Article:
Ooilley,(c) dooilley, Adam a nag,
Stony rock calico vack,(d)
Ham vam vash TIG and away." +
The songs given in the text were also evidently connected with games, but they are now either altogether forgotten, or only remembered by old people. Some of them are, perhaps, of considerable antiquity. Ushag Leg Ruy was both a ring-dance song and a favourite lullaby. Doagan, according to Mr. Thomas Crellin of Peel, is a game of a very extraordinary character which was played by children 60 years ago. He says that a rude wooden representation of the human form was fastened on a cross and sticks were thrown at it-just, in facet, like the modern " Aunt Sally." But it is quite possible that this game, taken in connection with the very curious words which the children sang when throwing the sticks is a survival of a very much more serious function. In the rhyme Fer dy Clien Click, the sounds Click, Clock, Cluck are made with the tongue against the roof of the mouth. Yn Dooinney Boght was certainly, and Arrane ny Paitchyn, probably, sung while swinging or playing see-saw. Tappagyn jiargey, " Red Top-knots," probably dates from the middle of last century*20, when topknots were in vogue as a head dress, though the chorus, Robin-y-Ree,*21 would appear to be older, while My Caillin Leg Dhone, " My Little Brown Girl," is suspiciously like the English " Where are you going to, My Pretty Maid ;" but it may be, nevertheless, of purely Manx origin.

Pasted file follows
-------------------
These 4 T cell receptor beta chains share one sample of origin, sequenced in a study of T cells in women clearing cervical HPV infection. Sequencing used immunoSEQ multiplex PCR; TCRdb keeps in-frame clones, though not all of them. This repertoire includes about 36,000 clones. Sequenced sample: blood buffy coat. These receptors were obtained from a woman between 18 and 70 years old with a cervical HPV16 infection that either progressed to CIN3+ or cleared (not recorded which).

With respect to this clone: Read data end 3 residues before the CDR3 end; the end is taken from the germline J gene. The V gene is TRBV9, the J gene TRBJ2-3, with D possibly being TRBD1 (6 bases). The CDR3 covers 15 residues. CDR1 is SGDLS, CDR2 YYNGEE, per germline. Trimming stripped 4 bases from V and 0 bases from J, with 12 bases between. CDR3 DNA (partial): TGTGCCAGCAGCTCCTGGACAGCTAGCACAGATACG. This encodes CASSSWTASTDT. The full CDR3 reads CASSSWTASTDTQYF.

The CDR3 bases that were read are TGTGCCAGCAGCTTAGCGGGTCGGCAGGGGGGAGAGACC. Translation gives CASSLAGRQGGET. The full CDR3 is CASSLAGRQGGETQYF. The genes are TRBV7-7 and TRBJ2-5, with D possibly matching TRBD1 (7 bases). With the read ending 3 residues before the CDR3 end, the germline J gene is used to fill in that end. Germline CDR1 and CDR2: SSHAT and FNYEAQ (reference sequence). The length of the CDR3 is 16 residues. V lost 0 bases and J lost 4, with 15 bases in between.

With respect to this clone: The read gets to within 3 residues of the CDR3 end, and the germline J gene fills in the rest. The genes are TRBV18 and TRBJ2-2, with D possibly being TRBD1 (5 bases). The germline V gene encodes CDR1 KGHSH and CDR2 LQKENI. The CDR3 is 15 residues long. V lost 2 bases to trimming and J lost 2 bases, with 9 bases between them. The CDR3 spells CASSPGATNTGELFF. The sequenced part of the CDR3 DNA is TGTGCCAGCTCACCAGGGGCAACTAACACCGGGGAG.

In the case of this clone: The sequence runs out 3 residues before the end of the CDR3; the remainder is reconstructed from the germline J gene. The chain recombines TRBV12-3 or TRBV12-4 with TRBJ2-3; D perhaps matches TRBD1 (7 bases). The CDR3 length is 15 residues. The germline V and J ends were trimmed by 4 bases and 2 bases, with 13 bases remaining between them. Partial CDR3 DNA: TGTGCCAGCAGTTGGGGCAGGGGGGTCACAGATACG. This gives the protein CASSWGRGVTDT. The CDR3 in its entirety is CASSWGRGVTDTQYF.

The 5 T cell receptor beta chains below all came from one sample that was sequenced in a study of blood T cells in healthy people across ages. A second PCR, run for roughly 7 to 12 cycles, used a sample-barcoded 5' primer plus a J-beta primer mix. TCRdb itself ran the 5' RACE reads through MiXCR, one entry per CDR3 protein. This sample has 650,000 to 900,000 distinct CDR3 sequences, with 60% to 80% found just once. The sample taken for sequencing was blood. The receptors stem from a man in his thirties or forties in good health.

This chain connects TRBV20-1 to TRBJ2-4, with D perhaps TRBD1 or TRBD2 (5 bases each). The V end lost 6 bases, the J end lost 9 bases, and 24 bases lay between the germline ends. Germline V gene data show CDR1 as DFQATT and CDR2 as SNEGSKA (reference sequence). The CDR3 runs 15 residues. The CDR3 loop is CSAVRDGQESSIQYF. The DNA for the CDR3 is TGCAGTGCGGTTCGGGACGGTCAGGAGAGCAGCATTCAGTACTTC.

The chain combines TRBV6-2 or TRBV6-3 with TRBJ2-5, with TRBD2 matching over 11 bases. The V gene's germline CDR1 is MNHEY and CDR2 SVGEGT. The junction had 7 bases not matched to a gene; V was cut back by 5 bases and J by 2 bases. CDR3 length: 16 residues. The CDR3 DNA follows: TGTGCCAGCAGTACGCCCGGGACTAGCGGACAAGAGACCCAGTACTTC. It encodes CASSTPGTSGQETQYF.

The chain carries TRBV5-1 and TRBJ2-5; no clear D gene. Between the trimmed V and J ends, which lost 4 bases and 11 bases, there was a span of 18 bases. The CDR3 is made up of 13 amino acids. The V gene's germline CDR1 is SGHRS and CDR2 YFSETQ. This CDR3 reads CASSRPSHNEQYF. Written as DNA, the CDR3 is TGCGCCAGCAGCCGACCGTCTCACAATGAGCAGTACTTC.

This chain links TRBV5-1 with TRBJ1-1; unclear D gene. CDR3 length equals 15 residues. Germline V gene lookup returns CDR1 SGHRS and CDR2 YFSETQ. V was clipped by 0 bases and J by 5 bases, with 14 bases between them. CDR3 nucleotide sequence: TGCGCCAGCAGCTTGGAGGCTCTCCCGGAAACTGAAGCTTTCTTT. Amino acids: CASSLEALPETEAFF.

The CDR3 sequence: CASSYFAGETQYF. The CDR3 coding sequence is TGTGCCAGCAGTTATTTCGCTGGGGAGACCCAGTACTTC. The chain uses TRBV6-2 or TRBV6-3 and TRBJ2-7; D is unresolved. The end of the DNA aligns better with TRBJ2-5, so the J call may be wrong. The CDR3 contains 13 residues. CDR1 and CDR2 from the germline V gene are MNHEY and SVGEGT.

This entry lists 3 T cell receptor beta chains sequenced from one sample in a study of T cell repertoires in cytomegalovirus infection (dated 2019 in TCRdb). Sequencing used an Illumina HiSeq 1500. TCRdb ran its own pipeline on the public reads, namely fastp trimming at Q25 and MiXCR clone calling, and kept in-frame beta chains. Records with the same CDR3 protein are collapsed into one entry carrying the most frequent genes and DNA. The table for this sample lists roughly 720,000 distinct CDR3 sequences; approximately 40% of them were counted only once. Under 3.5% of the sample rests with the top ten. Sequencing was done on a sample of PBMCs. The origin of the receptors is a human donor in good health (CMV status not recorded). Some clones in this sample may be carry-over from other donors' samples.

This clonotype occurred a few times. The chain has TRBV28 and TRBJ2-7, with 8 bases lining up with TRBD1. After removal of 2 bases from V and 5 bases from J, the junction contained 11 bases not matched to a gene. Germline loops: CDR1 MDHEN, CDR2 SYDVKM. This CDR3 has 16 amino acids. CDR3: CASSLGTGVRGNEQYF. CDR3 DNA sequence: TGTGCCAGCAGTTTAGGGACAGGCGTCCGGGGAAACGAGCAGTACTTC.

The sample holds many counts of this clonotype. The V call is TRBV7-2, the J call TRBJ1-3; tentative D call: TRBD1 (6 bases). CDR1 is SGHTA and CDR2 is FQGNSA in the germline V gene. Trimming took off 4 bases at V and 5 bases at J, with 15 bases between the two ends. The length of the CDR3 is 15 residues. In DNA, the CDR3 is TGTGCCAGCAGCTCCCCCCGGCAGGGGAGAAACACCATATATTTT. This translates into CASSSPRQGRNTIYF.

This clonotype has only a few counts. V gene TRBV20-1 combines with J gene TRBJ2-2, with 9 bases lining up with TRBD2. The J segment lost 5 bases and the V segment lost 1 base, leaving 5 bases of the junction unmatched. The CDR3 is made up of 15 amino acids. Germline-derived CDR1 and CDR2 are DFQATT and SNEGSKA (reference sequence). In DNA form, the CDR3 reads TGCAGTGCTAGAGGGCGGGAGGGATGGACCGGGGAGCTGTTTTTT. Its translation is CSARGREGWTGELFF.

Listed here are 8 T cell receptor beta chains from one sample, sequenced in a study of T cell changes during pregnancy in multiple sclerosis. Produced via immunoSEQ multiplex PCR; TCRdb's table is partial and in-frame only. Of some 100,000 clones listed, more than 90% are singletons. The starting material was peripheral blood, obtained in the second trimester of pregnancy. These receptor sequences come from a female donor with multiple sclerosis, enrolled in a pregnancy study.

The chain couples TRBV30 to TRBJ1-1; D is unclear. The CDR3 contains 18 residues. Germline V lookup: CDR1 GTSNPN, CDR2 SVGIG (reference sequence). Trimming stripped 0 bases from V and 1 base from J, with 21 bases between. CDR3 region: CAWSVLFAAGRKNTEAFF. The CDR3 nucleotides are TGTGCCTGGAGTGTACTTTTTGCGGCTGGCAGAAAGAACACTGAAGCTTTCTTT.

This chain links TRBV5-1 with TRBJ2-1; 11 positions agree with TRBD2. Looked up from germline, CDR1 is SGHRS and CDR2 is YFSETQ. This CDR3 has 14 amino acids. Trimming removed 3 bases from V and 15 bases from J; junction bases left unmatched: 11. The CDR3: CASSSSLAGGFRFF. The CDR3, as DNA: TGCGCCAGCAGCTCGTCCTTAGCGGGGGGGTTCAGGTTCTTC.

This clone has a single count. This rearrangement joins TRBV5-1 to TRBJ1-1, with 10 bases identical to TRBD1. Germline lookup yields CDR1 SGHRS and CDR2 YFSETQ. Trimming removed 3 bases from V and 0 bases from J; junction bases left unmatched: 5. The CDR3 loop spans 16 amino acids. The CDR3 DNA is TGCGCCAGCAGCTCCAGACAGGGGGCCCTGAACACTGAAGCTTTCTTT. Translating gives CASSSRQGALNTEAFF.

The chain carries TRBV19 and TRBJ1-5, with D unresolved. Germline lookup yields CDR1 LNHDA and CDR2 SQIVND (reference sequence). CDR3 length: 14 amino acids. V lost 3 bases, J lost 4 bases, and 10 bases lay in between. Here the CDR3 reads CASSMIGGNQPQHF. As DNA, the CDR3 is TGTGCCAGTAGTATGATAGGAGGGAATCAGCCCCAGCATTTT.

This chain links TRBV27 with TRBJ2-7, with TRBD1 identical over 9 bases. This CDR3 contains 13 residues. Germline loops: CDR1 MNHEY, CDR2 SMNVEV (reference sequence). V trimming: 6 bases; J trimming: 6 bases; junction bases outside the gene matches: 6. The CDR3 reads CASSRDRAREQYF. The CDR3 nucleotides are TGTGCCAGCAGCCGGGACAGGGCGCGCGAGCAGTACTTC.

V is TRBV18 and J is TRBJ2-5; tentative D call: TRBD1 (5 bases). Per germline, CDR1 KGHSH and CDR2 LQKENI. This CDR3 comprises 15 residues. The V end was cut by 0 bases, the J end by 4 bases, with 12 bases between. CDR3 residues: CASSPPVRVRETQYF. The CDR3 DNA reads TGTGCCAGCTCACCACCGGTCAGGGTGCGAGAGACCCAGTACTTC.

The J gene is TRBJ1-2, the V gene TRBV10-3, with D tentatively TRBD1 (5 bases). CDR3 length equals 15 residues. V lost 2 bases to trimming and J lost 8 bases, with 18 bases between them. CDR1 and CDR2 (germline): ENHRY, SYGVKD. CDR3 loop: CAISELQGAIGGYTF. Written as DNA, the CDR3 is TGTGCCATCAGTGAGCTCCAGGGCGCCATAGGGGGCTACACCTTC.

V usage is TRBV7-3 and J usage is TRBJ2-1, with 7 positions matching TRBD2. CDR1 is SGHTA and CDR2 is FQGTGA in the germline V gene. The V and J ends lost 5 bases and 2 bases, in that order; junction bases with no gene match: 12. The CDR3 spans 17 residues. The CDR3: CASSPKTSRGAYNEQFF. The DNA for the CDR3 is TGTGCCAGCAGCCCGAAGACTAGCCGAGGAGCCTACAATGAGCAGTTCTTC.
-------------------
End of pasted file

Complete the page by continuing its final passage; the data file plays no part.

Lhigey, Lhigey, "Galloping, Galloping," (see pages 16-17) was received from Miss Graves too late for insertion in this section to which it belongs. The girls when playing it kneel on the ground on one knee, and strike the other knee with their right hands as they say each word.